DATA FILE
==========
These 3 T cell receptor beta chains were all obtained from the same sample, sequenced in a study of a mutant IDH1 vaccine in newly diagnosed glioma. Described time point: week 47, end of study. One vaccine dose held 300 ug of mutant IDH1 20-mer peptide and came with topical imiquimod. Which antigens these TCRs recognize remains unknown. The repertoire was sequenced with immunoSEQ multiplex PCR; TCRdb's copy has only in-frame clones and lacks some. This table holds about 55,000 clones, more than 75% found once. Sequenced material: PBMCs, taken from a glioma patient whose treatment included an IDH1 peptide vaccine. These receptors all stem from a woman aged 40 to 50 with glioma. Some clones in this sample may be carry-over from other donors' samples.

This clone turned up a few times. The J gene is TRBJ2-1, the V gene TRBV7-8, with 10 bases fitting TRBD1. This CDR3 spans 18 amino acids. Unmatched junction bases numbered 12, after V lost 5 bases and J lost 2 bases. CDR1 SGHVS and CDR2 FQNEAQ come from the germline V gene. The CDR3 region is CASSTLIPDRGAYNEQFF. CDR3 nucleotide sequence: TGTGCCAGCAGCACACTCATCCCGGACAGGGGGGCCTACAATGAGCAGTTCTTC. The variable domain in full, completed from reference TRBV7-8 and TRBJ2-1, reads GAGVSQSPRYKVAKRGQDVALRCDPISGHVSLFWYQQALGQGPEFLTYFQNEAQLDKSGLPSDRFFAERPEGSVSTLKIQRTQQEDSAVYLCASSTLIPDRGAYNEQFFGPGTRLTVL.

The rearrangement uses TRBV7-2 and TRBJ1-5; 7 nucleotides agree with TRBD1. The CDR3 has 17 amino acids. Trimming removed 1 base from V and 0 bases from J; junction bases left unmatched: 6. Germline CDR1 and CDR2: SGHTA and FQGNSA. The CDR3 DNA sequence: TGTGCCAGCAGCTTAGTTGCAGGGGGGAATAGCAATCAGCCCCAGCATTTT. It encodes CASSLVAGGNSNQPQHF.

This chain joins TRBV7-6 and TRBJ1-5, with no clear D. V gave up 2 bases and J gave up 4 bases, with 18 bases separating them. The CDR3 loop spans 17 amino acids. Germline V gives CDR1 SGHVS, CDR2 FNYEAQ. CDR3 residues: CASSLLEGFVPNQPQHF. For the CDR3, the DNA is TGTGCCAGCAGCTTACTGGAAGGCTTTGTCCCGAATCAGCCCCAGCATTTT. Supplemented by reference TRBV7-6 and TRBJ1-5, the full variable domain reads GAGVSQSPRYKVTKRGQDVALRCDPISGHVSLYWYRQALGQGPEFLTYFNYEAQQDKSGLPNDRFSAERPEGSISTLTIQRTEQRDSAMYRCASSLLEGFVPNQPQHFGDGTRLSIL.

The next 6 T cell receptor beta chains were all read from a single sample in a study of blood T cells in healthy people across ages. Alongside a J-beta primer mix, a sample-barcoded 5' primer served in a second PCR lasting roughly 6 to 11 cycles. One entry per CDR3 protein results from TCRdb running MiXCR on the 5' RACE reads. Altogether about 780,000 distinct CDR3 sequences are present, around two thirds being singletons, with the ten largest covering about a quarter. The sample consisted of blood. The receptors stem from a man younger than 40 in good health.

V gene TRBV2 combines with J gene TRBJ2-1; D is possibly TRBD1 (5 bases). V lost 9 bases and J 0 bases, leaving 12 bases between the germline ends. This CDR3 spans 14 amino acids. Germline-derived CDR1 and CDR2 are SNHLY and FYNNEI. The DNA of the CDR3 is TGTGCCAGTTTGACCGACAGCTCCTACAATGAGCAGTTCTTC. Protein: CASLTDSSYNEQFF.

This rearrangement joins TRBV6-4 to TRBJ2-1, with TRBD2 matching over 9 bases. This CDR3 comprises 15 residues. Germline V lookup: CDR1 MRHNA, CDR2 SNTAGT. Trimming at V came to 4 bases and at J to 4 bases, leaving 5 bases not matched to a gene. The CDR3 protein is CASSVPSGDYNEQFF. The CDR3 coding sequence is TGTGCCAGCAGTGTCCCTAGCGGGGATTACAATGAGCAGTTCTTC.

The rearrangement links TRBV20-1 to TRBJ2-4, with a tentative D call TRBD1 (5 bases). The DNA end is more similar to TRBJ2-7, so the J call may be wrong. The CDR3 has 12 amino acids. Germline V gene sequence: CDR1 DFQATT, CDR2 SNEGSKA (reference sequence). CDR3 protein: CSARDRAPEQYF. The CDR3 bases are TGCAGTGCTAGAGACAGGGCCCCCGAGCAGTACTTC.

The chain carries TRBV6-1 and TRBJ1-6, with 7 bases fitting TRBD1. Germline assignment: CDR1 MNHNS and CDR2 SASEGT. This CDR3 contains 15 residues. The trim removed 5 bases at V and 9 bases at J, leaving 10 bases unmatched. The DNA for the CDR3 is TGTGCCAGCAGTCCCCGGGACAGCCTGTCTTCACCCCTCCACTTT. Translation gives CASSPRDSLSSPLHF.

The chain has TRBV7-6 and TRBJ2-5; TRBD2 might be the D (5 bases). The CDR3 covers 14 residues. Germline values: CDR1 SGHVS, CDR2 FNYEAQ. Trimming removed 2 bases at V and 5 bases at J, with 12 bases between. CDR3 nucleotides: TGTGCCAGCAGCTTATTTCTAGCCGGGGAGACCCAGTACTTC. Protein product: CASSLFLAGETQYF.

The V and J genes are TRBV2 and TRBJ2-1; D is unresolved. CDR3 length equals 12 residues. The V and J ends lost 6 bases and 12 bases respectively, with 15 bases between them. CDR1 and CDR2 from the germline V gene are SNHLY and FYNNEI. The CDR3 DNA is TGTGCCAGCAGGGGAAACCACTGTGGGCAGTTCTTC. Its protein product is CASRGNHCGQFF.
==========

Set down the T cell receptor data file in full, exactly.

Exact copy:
These 3 T cell receptor beta chains were all obtained from the same sample, sequenced in a study of a mutant IDH1 vaccine in newly diagnosed glioma. Described time point: week 47, end of study. One vaccine dose held 300 ug of mutant IDH1 20-mer peptide and came with topical imiquimod. Which antigens these TCRs recognize remains unknown. The repertoire was sequenced with immunoSEQ multiplex PCR; TCRdb's copy has only in-frame clones and lacks some. This table holds about 55,000 clones, more than 75% found once. Sequenced material: PBMCs, taken from a glioma patient whose treatment included an IDH1 peptide vaccine. These receptors all stem from a woman aged 40 to 50 with glioma. Some clones in this sample may be carry-over from other donors' samples.

This clone turned up a few times. The J gene is TRBJ2-1, the V gene TRBV7-8, with 10 bases fitting TRBD1. This CDR3 spans 18 amino acids. Unmatched junction bases numbered 12, after V lost 5 bases and J lost 2 bases. CDR1 SGHVS and CDR2 FQNEAQ come from the germline V gene. The CDR3 region is CASSTLIPDRGAYNEQFF. CDR3 nucleotide sequence: TGTGCCAGCAGCACACTCATCCCGGACAGGGGGGCCTACAATGAGCAGTTCTTC. The variable domain in full, completed from reference TRBV7-8 and TRBJ2-1, reads GAGVSQSPRYKVAKRGQDVALRCDPISGHVSLFWYQQALGQGPEFLTYFQNEAQLDKSGLPSDRFFAERPEGSVSTLKIQRTQQEDSAVYLCASSTLIPDRGAYNEQFFGPGTRLTVL.

The rearrangement uses TRBV7-2 and TRBJ1-5; 7 nucleotides agree with TRBD1. The CDR3 has 17 amino acids. Trimming removed 1 base from V and 0 bases from J; junction bases left unmatched: 6. Germline CDR1 and CDR2: SGHTA and FQGNSA. The CDR3 DNA sequence: TGTGCCAGCAGCTTAGTTGCAGGGGGGAATAGCAATCAGCCCCAGCATTTT. It encodes CASSLVAGGNSNQPQHF.

This chain joins TRBV7-6 and TRBJ1-5, with no clear D. V gave up 2 bases and J gave up 4 bases, with 18 bases separating them. The CDR3 loop spans 17 amino acids. Germline V gives CDR1 SGHVS, CDR2 FNYEAQ. CDR3 residues: CASSLLEGFVPNQPQHF. For the CDR3, the DNA is TGTGCCAGCAGCTTACTGGAAGGCTTTGTCCCGAATCAGCCCCAGCATTTT. Supplemented by reference TRBV7-6 and TRBJ1-5, the full variable domain reads GAGVSQSPRYKVTKRGQDVALRCDPISGHVSLYWYRQALGQGPEFLTYFNYEAQQDKSGLPNDRFSAERPEGSISTLTIQRTEQRDSAMYRCASSLLEGFVPNQPQHFGDGTRLSIL.

The next 6 T cell receptor beta chains were all read from a single sample in a study of blood T cells in healthy people across ages. Alongside a J-beta primer mix, a sample-barcoded 5' primer served in a second PCR lasting roughly 6 to 11 cycles. One entry per CDR3 protein results from TCRdb running MiXCR on the 5' RACE reads. Altogether about 780,000 distinct CDR3 sequences are present, around two thirds being singletons, with the ten largest covering about a quarter. The sample consisted of blood. The receptors stem from a man younger than 40 in good health.

V gene TRBV2 combines with J gene TRBJ2-1; D is possibly TRBD1 (5 bases). V lost 9 bases and J 0 bases, leaving 12 bases between the germline ends. This CDR3 spans 14 amino acids. Germline-derived CDR1 and CDR2 are SNHLY and FYNNEI. The DNA of the CDR3 is TGTGCCAGTTTGACCGACAGCTCCTACAATGAGCAGTTCTTC. Protein: CASLTDSSYNEQFF.

This rearrangement joins TRBV6-4 to TRBJ2-1, with TRBD2 matching over 9 bases. This CDR3 comprises 15 residues. Germline V lookup: CDR1 MRHNA, CDR2 SNTAGT. Trimming at V came to 4 bases and at J to 4 bases, leaving 5 bases not matched to a gene. The CDR3 protein is CASSVPSGDYNEQFF. The CDR3 coding sequence is TGTGCCAGCAGTGTCCCTAGCGGGGATTACAATGAGCAGTTCTTC.

The rearrangement links TRBV20-1 to TRBJ2-4, with a tentative D call TRBD1 (5 bases). The DNA end is more similar to TRBJ2-7, so the J call may be wrong. The CDR3 has 12 amino acids. Germline V gene sequence: CDR1 DFQATT, CDR2 SNEGSKA (reference sequence). CDR3 protein: CSARDRAPEQYF. The CDR3 bases are TGCAGTGCTAGAGACAGGGCCCCCGAGCAGTACTTC.

The chain carries TRBV6-1 and TRBJ1-6, with 7 bases fitting TRBD1. Germline assignment: CDR1 MNHNS and CDR2 SASEGT. This CDR3 contains 15 residues. The trim removed 5 bases at V and 9 bases at J, leaving 10 bases unmatched. The DNA for the CDR3 is TGTGCCAGCAGTCCCCGGGACAGCCTGTCTTCACCCCTCCACTTT. Translation gives CASSPRDSLSSPLHF.

The chain has TRBV7-6 and TRBJ2-5; TRBD2 might be the D (5 bases). The CDR3 covers 14 residues. Germline values: CDR1 SGHVS, CDR2 FNYEAQ. Trimming removed 2 bases at V and 5 bases at J, with 12 bases between. CDR3 nucleotides: TGTGCCAGCAGCTTATTTCTAGCCGGGGAGACCCAGTACTTC. Protein product: CASSLFLAGETQYF.

The V and J genes are TRBV2 and TRBJ2-1; D is unresolved. CDR3 length equals 12 residues. The V and J ends lost 6 bases and 12 bases respectively, with 15 bases between them. CDR1 and CDR2 from the germline V gene are SNHLY and FYNNEI. The CDR3 DNA is TGTGCCAGCAGGGGAAACCACTGTGGGCAGTTCTTC. Its protein product is CASRGNHCGQFF.